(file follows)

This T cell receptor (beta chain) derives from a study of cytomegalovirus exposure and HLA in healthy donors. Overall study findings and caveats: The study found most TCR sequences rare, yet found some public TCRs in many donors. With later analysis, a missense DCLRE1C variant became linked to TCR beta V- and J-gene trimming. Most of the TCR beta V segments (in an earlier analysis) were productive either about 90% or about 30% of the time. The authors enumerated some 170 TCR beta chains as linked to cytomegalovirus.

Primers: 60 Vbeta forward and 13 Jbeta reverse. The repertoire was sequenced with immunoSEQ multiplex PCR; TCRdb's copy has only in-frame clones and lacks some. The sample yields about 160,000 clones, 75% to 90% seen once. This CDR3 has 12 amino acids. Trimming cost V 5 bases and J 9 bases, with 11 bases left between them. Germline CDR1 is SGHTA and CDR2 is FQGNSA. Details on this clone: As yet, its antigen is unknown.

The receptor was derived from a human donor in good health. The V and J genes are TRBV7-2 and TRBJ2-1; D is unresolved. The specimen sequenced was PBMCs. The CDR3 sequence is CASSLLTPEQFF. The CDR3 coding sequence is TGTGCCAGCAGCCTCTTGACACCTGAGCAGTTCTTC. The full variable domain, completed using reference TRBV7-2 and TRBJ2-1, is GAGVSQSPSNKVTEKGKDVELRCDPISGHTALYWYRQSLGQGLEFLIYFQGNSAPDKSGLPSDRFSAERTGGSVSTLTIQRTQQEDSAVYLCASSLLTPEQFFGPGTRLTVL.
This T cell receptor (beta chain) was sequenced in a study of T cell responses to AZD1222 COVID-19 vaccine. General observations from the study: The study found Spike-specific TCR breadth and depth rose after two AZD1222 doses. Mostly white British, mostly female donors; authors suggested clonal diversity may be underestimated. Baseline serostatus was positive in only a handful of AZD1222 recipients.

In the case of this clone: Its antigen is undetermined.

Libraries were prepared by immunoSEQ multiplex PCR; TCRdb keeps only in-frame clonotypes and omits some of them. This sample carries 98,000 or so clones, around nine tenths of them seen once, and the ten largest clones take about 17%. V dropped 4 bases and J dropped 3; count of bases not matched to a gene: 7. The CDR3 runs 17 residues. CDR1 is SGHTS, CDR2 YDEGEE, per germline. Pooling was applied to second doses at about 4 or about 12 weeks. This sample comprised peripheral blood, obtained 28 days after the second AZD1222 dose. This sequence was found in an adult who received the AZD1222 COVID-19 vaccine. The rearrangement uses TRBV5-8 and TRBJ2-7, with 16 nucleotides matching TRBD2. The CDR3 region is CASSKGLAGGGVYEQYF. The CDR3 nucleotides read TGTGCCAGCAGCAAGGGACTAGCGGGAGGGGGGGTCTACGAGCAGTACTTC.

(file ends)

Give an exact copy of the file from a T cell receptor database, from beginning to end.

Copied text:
This T cell receptor (beta chain) derives from a study of cytomegalovirus exposure and HLA in healthy donors. Overall study findings and caveats: The study found most TCR sequences rare, yet found some public TCRs in many donors. With later analysis, a missense DCLRE1C variant became linked to TCR beta V- and J-gene trimming. Most of the TCR beta V segments (in an earlier analysis) were productive either about 90% or about 30% of the time. The authors enumerated some 170 TCR beta chains as linked to cytomegalovirus.

Primers: 60 Vbeta forward and 13 Jbeta reverse. The repertoire was sequenced with immunoSEQ multiplex PCR; TCRdb's copy has only in-frame clones and lacks some. The sample yields about 160,000 clones, 75% to 90% seen once. This CDR3 has 12 amino acids. Trimming cost V 5 bases and J 9 bases, with 11 bases left between them. Germline CDR1 is SGHTA and CDR2 is FQGNSA. Details on this clone: As yet, its antigen is unknown.

The receptor was derived from a human donor in good health. The V and J genes are TRBV7-2 and TRBJ2-1; D is unresolved. The specimen sequenced was PBMCs. The CDR3 sequence is CASSLLTPEQFF. The CDR3 coding sequence is TGTGCCAGCAGCCTCTTGACACCTGAGCAGTTCTTC. The full variable domain, completed using reference TRBV7-2 and TRBJ2-1, is GAGVSQSPSNKVTEKGKDVELRCDPISGHTALYWYRQSLGQGLEFLIYFQGNSAPDKSGLPSDRFSAERTGGSVSTLTIQRTQQEDSAVYLCASSLLTPEQFFGPGTRLTVL.
This T cell receptor (beta chain) was sequenced in a study of T cell responses to AZD1222 COVID-19 vaccine. General observations from the study: The study found Spike-specific TCR breadth and depth rose after two AZD1222 doses. Mostly white British, mostly female donors; authors suggested clonal diversity may be underestimated. Baseline serostatus was positive in only a handful of AZD1222 recipients.

In the case of this clone: Its antigen is undetermined.

Libraries were prepared by immunoSEQ multiplex PCR; TCRdb keeps only in-frame clonotypes and omits some of them. This sample carries 98,000 or so clones, around nine tenths of them seen once, and the ten largest clones take about 17%. V dropped 4 bases and J dropped 3; count of bases not matched to a gene: 7. The CDR3 runs 17 residues. CDR1 is SGHTS, CDR2 YDEGEE, per germline. Pooling was applied to second doses at about 4 or about 12 weeks. This sample comprised peripheral blood, obtained 28 days after the second AZD1222 dose. This sequence was found in an adult who received the AZD1222 COVID-19 vaccine. The rearrangement uses TRBV5-8 and TRBJ2-7, with 16 nucleotides matching TRBD2. The CDR3 region is CASSKGLAGGGVYEQYF. The CDR3 nucleotides read TGTGCCAGCAGCAAGGGACTAGCGGGAGGGGGGGTCTACGAGCAGTACTTC.